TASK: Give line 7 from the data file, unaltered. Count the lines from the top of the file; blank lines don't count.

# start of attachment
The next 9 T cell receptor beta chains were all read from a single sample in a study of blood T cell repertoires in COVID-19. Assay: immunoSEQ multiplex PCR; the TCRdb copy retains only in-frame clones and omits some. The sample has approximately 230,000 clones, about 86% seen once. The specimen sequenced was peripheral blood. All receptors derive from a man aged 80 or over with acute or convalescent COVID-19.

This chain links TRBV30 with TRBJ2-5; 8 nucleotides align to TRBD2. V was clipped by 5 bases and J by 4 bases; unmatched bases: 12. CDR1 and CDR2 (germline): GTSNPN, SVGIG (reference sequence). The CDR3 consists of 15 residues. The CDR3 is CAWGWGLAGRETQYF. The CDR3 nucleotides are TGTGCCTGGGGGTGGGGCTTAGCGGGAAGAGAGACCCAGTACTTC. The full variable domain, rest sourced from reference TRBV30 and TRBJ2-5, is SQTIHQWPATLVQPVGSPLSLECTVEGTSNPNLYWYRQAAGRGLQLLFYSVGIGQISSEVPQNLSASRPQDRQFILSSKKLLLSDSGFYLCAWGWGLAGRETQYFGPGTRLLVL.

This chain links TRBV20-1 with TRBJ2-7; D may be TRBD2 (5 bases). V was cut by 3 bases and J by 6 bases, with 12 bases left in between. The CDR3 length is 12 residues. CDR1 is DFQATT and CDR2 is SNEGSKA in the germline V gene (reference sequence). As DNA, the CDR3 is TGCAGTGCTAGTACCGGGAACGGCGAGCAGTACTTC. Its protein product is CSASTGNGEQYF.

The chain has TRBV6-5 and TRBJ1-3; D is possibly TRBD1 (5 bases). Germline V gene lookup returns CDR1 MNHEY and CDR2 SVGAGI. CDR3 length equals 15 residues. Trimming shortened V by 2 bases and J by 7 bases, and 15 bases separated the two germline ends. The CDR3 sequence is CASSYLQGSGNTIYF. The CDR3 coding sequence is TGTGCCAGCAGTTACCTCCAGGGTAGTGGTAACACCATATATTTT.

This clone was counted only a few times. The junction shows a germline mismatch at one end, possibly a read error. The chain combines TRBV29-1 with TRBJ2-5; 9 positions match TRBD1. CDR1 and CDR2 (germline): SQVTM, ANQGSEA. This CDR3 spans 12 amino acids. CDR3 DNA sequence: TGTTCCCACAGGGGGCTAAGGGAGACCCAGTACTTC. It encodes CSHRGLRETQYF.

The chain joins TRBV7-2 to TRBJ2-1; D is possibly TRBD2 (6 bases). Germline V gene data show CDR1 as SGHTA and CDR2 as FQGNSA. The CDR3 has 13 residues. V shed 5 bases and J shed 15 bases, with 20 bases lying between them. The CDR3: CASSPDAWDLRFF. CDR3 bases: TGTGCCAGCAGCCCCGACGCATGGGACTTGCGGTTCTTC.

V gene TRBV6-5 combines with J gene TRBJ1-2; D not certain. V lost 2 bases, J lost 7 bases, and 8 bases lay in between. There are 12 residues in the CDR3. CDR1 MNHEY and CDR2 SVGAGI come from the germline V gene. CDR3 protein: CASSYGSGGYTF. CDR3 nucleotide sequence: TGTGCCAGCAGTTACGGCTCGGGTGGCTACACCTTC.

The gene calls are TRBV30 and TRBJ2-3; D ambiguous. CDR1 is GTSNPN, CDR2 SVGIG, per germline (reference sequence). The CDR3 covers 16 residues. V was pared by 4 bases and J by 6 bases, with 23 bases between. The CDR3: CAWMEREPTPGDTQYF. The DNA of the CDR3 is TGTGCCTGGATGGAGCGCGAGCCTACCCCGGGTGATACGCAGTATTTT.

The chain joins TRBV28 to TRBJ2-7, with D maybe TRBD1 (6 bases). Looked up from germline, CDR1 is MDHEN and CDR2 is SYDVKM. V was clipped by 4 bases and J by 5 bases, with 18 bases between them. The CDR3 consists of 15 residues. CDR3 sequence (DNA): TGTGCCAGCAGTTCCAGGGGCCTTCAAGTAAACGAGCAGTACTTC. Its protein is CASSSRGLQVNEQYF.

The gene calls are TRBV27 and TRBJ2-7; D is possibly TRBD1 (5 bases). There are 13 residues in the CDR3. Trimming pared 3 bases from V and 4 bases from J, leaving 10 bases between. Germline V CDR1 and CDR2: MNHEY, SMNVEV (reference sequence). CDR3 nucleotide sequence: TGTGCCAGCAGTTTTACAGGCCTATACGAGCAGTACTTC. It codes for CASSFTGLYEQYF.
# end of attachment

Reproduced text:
V gene TRBV6-5 combines with J gene TRBJ1-2; D not certain. V lost 2 bases, J lost 7 bases, and 8 bases lay in between. There are 12 residues in the CDR3. CDR1 MNHEY and CDR2 SVGAGI come from the germline V gene. CDR3 protein: CASSYGSGGYTF. CDR3 nucleotide sequence: TGTGCCAGCAGTTACGGCTCGGGTGGCTACACCTTC.